Hurricane Iota would probably come ashore over areas where Eta’s torrential rains saturated the soil, leaving it prone to new landslides and floods.
Hurricane Iota rapidly strengthened Monday into a Category 5 storm that is likely to bring catastrophic damage to the same part of Central America already battered by powerful Hurricane Eta two weeks ago.
Iota has intensified over the western Caribbean on approach to Nicaragua and Honduras. US Air Force hurricane hunters flew into Iota’s core and measured maximum sustained winds of 160 mph, the US National Hurricane Center said. It was centered about 100 miles east-southeast of Puerto Cabezas, Nicaragua, and moving westward at 9 mph.
Authorities warned that Iota would probably come ashore over areas where Eta’s torrential rains saturated the soil, leaving it prone to new landslides and floods, and that the storm surge could reach a shocking 12 to 18 feet above normal tides.
Evacuations were being conducted from low-lying areas in Nicaragua and Honduras near their shared border, which appeared to be Iota’s likely landfall. Winds and rain were already being felt on the Nicaraguan coast Sunday night.
Iota became a hurricane early Sunday and rapidly gained more power. It was expected to pass over or near Colombia’s Providencia island during the night, and the US National Hurricane Center warned it would probably reach the Central America mainland late Monday.
The hurricane center said Iota was centered about 20 miles off Isla de Providencia, Colombia, and 145 miles southeast of Cabo Gracias a Dios on the Nicaragua-Honduras border, and moving westward at 10 mph.
Iota is the record 30th named storm of this year’s extraordinarily busy Atlantic hurricane season. It’s also the ninth storm to rapidly intensify this season, a dangerous phenomenon that is happening increasingly more often. Such activity has focused attention on climate change, which scientists say is causing wetter, stronger, and more destructive storms.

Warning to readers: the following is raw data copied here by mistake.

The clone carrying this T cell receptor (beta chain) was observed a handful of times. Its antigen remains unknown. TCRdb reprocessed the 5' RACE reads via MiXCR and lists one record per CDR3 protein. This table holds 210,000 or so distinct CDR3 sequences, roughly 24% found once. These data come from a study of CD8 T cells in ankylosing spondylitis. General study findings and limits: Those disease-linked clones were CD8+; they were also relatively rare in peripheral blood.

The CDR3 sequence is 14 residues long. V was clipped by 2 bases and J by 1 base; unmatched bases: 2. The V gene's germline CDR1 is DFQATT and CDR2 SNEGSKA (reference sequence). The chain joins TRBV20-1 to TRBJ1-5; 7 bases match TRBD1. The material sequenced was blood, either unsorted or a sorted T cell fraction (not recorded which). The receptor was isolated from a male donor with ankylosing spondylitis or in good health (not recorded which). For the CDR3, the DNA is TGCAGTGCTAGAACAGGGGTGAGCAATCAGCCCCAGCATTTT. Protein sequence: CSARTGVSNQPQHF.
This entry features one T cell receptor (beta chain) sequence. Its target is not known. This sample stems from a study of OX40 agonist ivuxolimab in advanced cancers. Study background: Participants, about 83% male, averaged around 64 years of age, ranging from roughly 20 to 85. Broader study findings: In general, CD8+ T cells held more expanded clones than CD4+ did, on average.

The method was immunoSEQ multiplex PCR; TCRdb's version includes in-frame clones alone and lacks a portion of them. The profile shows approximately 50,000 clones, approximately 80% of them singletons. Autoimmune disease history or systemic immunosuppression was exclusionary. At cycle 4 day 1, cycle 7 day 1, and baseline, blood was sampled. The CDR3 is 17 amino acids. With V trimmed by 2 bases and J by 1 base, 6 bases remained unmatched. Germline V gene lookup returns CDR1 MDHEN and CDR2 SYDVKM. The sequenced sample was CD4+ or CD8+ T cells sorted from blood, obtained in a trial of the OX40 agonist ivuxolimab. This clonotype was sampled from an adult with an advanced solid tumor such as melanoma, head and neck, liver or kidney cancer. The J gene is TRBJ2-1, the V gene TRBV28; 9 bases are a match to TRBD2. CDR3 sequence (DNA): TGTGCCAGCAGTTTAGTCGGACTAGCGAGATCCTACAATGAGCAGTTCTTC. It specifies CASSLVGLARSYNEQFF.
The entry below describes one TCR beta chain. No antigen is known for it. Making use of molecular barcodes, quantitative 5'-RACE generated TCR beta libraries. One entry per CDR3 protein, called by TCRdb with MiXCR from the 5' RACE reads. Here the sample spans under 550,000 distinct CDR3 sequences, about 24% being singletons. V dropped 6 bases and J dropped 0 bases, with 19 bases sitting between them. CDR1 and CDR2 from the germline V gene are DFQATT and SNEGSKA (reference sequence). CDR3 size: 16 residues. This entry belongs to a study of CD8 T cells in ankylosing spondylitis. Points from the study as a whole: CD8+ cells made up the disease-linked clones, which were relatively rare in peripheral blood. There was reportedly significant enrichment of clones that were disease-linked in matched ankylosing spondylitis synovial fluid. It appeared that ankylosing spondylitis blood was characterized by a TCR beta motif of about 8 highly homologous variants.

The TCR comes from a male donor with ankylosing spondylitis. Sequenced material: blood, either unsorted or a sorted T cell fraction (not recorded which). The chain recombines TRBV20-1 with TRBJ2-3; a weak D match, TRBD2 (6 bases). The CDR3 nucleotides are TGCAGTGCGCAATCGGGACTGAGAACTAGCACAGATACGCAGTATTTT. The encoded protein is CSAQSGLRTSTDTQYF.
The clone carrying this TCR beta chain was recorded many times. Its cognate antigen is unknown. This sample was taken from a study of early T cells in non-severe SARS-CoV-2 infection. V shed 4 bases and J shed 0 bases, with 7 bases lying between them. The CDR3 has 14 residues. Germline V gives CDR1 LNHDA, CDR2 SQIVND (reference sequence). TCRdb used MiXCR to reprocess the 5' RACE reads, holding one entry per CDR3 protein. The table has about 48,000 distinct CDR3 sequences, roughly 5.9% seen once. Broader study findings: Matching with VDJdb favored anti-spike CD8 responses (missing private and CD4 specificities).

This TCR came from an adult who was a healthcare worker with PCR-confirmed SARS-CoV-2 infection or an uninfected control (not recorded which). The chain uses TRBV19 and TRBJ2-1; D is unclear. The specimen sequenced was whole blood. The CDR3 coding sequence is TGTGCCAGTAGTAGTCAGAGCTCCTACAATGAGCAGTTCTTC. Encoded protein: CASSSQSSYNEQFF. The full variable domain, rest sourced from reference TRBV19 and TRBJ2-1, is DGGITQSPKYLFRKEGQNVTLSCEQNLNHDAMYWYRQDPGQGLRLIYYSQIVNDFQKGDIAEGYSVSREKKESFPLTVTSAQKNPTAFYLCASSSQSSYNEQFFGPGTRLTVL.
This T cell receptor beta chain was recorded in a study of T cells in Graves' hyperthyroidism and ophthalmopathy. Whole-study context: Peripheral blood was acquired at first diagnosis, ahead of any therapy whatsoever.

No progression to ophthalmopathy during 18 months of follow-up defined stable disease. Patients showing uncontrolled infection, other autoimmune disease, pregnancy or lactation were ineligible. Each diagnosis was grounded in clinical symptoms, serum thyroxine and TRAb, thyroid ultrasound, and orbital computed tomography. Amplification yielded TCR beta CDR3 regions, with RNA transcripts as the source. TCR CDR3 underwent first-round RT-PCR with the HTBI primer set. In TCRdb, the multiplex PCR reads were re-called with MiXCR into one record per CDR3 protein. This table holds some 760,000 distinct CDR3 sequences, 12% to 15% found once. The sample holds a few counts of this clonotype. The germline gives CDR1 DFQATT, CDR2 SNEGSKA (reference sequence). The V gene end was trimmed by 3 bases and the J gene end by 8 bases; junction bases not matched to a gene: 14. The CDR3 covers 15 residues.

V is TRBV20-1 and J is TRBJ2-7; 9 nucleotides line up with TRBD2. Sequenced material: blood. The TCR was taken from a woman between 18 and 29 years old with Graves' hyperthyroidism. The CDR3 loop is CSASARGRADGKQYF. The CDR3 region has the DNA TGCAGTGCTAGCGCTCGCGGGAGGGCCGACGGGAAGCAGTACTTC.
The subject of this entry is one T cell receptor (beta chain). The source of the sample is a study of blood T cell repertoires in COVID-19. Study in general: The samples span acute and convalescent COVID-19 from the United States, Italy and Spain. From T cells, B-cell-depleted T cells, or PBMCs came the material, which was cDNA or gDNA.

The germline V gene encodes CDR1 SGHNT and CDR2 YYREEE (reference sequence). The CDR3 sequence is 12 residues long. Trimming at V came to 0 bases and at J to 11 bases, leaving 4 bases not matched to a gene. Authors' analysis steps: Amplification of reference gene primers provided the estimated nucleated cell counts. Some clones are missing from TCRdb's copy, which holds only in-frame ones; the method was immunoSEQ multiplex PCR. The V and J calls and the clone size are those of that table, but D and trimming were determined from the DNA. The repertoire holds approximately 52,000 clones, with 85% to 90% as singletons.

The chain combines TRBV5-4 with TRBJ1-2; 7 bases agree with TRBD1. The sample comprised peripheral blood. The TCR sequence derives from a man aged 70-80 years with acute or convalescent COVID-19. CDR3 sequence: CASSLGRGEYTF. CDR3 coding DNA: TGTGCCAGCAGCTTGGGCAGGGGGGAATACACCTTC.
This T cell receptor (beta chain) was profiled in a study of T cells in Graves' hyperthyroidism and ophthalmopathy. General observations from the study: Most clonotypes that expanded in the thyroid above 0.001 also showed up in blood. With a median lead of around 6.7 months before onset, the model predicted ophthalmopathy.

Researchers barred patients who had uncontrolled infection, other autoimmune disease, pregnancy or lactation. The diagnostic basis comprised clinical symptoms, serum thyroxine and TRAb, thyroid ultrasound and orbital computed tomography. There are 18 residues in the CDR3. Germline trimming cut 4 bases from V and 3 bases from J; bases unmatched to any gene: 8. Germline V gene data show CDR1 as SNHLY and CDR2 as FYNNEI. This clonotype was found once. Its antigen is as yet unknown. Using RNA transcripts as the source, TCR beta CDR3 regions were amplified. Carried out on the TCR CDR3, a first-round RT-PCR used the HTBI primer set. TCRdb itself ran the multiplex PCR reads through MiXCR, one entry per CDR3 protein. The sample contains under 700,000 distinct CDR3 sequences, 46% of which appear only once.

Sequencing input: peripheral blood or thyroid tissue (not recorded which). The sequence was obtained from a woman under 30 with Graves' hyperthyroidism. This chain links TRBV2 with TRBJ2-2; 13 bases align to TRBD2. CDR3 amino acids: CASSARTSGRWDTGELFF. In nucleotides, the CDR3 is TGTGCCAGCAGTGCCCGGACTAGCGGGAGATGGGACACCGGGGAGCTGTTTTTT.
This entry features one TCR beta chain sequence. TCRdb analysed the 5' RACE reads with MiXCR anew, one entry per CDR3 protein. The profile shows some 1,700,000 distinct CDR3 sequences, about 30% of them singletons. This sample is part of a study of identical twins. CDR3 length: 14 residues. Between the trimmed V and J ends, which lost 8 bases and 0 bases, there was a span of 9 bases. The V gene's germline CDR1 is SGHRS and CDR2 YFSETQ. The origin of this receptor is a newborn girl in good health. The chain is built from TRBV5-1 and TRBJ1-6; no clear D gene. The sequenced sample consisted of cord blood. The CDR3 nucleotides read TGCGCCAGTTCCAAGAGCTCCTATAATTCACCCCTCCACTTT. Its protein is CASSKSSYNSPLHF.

All of Honduras was on high alert, with compulsory evacuations that began before the weekend. By Sunday evening 63,500 people were reported to be in 379 shelters just in the northern coastal region.
Nicaraguan officials said that by late Sunday afternoon about 1,500 people, nearly half of them children, had been evacuated from low-lying areas in the country’s northeast, including all the inhabitants of Cayo Miskitos. Authorities said 83,000 people in that region were in danger.
Wind and rain were beginning to be felt Sunday night in Bilwi, a coastal Nicaraguan city where people crowded markets and hardware stores during the day in search of plastic sheeting, nails, and other materials to reinforce their homes, just as they did when Hurricane Eta hit on Nov. 3.
Several residents of Bilwi expressed concern that their homes would not stand up to Iota, so soon after Eta. Local television showed people being evacuated in wooden boats, carrying young children as well as dogs and chickens.
Eta already wreaked havoc. It hit Nicaragua as a Category 4 hurricane, killing at least 120 people as torrential rains caused flash floods and mudslides in parts of Central America and Mexico. Then it meandered across Cuba, the Florida Keys, and around the Gulf of Mexico before slogging ashore again near Cedar Key, Florida, and dashing across Florida and the Carolinas.
Iota was forecast to drop 8 to 16 inches of rain in northern Nicaragua, Honduras, Guatemala, and southern Belize, with as much as 30 inches in isolated spots. Costa Rica and Panama could also experience heavy rain and possible flooding, the hurricane center said.
Eta was this year’s 28th named storm, tying the 2005 record. Remnants of Theta, the 29th, dissipated Sunday in the eastern Atlantic Ocean.
Over the past couple of decades, meteorologists have been more worried about storms like Iota that power up much faster than normal. They created an official threshold for this rapid intensification—a storm gaining 35 mph in wind speed in just 24 hours. Iota doubled it.
Earlier this year, Hannah, Laura, Sally, Teddy, Gamma, Delta, Zeta, and Iota all rapidly intensified. Laura and Delta tied or set records for rapid intensification.
National Oceanic and Atmospheric Administration climate and hurricane scientists studied the effect and found “a lot of that has to do with human-caused climate change.”
This is the first time on record that the Atlantic had two major hurricanes with winds exceeding 110 mph in November, with Iota and Eta, according to Colorado State University hurricane researcher Phil Klotzbach. When Iota’s top winds reached 155 mph, they tied with 1999’s Lenny for the strongest Atlantic hurricane this late in the calendar year.
The official end of the hurricane season is Nov. 30.